Thursday, June 6, 2013

Two ways with the same chicken

I have a "proper job" now - meaning that I don't work from my home office everyday. The commute time cuts into my cooking time, so I have to get a bit creative with dishes - just like the majority of people.
Soaking chicken breasts for about 15 minutes in a dilute baking soda solution helps to relax the proteins and leaves the meat a bit more tender, covering with a light dusting of cornstarch helps the chicken to brown - even in a non stick pan.
So, since Madame wanted a chicken salad (I could tell from hints like, "I bought these grapes at the supermarket today, they would be really good in chicken salad" were clues. But I also wanted to try a stir fried preparation with lots aromatics and a thick Asian flavors inspired sauce.
Yeah, I know Asia is a large continent(!), so there is not a single style. These flavors were sweet/sour/hot using dark soy sauce, US "srirarcha", fish sauce, lime juice, palm sugar, dark sesame oil, scallions, celery, red peppers. Note the chicken itself is unseasoned. There's plenty to come in the sauce.
It turns out you can do these simultaneously - well kind of. A lot of the prep is in common at least. I cooked the chicken for both dishes before adding the ingredients for the Asian flavored version

Asian style chicken


2 boneless/skinless chicken breasts sliced into 1/4" strips
3 cups water
1 t baking soda (bicarbonate of soda)
3T cornstartch (corn flower) (divided use)
2T vegetable oil, divided use
2 ribs celery sliced lengthwise into three strips each, cut into 1/4" pieces on the bias
10 scallions, white parts only cut into 1/4" pieces on the bias (reserve green parts)
6 cloves garlic sliced thinly
1T fish sauce
3T dark soy sauce
1T Palm sugar
zest and juice of 1 lime
2T habanero vodka (or substitute dry sherry + minced hot pepper)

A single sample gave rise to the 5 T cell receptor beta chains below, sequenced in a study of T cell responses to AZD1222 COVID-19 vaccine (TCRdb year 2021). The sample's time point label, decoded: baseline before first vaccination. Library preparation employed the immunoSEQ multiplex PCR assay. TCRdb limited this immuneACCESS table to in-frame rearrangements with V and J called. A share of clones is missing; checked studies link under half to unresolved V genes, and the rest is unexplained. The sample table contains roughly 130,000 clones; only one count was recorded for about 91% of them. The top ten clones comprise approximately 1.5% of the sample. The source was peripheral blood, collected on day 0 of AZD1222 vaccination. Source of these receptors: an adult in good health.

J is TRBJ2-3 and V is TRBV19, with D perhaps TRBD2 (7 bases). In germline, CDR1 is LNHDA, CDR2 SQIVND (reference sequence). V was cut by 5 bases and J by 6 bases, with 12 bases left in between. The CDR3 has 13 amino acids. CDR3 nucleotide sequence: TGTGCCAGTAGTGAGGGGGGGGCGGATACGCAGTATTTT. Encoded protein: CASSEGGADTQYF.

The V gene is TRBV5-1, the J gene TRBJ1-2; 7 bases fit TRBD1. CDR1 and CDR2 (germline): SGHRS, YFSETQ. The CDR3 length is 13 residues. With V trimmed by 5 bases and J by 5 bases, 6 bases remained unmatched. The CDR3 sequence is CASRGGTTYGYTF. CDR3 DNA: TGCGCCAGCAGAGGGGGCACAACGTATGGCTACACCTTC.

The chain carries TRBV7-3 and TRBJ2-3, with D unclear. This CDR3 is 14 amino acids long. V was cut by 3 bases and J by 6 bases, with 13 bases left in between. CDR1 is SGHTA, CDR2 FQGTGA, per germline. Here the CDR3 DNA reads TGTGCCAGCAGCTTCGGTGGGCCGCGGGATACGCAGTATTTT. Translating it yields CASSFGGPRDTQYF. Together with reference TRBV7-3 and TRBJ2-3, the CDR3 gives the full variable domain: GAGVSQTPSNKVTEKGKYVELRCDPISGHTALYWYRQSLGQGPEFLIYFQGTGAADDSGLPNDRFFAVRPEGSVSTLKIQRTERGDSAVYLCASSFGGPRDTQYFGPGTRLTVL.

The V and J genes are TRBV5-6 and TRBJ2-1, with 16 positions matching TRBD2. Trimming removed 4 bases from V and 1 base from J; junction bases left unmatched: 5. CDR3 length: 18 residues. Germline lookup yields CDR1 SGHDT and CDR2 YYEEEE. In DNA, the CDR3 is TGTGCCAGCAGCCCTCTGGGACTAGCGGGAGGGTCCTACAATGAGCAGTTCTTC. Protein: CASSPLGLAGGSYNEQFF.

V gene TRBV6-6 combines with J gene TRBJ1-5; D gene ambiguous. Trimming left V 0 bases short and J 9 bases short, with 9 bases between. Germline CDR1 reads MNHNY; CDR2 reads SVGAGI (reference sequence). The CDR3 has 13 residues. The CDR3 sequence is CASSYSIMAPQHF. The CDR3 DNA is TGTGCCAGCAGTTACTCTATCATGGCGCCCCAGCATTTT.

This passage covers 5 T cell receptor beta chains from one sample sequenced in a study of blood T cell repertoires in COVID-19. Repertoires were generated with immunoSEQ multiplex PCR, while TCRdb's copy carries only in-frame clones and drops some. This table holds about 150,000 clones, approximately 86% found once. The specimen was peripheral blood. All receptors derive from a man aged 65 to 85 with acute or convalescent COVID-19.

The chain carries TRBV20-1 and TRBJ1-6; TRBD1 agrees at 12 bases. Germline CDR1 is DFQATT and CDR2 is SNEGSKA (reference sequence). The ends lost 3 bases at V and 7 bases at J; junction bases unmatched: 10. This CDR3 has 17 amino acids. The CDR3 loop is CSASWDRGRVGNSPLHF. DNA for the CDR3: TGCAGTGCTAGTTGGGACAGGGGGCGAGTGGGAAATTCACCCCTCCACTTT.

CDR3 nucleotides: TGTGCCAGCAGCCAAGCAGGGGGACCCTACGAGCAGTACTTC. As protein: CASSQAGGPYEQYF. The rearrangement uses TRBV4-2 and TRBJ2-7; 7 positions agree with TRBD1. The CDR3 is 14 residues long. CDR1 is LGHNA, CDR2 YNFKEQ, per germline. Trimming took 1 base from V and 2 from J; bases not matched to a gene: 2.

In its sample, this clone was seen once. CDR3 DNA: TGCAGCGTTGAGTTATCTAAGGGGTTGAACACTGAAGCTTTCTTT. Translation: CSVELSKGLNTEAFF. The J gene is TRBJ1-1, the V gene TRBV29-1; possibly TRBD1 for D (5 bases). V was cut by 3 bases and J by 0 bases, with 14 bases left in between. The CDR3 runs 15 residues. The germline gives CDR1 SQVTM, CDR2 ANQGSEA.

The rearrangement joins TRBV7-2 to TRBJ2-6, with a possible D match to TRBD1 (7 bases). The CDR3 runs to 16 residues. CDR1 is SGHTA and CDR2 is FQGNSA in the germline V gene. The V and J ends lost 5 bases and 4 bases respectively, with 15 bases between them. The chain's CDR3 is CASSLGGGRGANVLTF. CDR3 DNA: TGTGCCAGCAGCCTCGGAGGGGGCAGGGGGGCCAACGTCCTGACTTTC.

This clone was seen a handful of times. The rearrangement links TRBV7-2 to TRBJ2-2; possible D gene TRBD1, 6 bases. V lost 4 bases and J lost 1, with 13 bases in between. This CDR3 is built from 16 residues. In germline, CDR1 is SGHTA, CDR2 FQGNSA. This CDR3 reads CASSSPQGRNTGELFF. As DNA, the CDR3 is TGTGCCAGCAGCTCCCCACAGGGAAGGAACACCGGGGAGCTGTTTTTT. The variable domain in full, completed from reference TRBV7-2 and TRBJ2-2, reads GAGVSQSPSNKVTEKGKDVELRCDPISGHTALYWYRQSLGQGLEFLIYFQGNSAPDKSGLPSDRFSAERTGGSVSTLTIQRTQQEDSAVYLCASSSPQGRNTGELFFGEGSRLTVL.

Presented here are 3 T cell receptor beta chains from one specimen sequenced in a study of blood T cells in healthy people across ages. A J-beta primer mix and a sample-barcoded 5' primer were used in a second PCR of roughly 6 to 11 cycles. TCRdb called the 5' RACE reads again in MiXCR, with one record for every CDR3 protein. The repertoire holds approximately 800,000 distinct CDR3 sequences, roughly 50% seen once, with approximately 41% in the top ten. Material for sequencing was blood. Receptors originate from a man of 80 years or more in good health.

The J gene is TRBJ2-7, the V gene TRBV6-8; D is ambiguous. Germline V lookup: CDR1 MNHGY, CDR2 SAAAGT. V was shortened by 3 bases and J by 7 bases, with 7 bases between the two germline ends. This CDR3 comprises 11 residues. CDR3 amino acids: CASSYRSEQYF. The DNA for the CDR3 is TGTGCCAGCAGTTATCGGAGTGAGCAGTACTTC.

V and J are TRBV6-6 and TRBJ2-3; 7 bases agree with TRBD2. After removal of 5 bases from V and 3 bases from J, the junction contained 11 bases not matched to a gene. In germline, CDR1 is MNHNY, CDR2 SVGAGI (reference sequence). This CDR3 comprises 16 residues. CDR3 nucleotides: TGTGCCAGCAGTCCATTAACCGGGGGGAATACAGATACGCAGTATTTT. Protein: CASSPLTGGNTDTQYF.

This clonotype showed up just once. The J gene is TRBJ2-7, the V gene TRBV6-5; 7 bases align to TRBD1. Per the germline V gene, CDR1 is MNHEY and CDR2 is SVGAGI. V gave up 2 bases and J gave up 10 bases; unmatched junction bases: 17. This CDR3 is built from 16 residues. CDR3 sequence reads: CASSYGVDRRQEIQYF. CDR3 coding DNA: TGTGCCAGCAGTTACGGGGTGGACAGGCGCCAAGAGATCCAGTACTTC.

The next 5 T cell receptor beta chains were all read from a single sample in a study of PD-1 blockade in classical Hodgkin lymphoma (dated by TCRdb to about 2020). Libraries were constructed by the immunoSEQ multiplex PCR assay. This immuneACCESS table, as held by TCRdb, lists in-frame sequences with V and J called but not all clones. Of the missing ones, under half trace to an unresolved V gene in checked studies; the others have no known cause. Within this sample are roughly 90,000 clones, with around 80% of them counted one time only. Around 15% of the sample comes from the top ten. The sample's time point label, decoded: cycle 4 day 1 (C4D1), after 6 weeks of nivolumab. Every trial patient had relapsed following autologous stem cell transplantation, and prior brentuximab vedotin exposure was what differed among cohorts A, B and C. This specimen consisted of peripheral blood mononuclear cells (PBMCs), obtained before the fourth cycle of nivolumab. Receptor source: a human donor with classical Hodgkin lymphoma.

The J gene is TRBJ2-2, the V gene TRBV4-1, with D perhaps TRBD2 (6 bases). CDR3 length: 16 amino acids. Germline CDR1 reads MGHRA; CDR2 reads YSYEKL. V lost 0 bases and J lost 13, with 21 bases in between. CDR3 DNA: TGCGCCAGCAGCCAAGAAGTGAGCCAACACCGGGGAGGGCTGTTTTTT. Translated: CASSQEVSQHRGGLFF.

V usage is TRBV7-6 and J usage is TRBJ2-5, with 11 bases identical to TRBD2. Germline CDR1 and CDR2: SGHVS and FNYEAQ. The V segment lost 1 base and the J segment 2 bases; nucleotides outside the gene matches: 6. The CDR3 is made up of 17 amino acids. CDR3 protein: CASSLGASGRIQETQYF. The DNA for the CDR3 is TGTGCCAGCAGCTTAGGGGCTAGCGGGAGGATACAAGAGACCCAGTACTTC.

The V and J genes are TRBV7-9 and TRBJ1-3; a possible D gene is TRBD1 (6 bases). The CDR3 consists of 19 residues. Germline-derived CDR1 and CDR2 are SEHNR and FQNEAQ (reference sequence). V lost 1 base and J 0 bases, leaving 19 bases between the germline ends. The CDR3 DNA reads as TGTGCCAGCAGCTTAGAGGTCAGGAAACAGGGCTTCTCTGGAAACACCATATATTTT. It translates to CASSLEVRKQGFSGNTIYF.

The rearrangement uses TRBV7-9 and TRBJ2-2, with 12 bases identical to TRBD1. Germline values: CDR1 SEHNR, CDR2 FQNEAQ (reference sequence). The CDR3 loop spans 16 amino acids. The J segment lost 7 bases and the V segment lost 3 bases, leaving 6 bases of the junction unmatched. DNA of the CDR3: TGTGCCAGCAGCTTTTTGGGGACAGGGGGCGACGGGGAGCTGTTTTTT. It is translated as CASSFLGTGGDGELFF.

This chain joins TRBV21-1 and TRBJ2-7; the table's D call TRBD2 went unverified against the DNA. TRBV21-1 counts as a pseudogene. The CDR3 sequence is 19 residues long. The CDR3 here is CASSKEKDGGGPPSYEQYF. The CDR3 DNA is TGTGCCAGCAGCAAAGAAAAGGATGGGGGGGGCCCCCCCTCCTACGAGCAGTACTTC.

3T "srirarcha" - the brand with the chicken on the outside
1t dark sesame oil


  1. Soak the chicken in the baking soda/water solution for 15 minutes
  2. Rinse, drain and pat the chicken dry
  3. Coat the chicken lightly in 1T cornstarch
  4. Make the sauce by combining the last 7 ingredients + 2 remaining T of cornstarch and set aside.
  5. Heat 1 T of oil until wisps of smoke are visible in a large non-stick skillet. Place the chicken in a single layer in the hot skillet, leaving undisturbed for a minute or 2 until the outside is nicely browned. Turn the chicken over and repeat the cooking. Take care not to overcook, but do make sure the chicken pieces are cooked thoroughly.
  6. Remove the chicken to a bowl, wipe the skillet and add the rest of the oil
  7. Stir fry the aromatics all together. The sizes should insure even cooking. There should be a slight char on the scallions
  8. Add the reserved chicken back into the skillet, combine, whisk the sauce and add to the chicken/vegetables.
  9. Bring to the boil to allow the corn starch to thicken
  10. Serve garnished with thinly sliced scallion green parts.


This dish could use some crunch, so feel free to add in peanuts, cashews, water chestnuts or other crunchy, mildly flavored items.
Serve with white or brown rice. It goes well with a light East Asian beer (Singha, Tiger, etc.)

Chicken Salad

This dish used the same chicken cooking technique as above. The difference is that the chicken pieces need to be cut a bit smaller.


2 boneless, skinless chicken breasts sliced into 1/4" strips and then each strip into 1/2" lengths
3 cups water
1t baking soda
1T vegetable oil
1/4 cup sour cream
1/4 cup mayonnaise (if using home made, you will reduce the vinegar in the next ingredient)
1T sherry vinegar
hot sauce - to taste
salt/pepper - to taste
1/2 red paper, finely diced
1 rib celery finely diced
12 cherry tomatoes, halved (good trick for halving the tomatoes, etc. here)
12 grapes, halved
12 walnut or pecan halves


  1. Prepare the chicken as above
  2. Meanwhile make the dressing by whisking the sour cream, mayonnaise, vinegar, hot sauce, salt, pepper
  3. Combine the raw vegetables, grapes and nuts with the dressing
  4. After the chicken has cooled, stir it into the dressed vegetables
  5. Chill before serving - as an open faced sandwich on toasted home made bread

I had planned to use the wok in the big green egg for this, but the egg/charcoal would not co-operate. I couldn't get it hot enough in the time I had available. It was a shame really, because once the dishes were made, the egg had finally got up to temperature. So, I treated the exercise as a "clean burn" vaporizing any debris left over from brisket smoking and other dirty cooking jobs.


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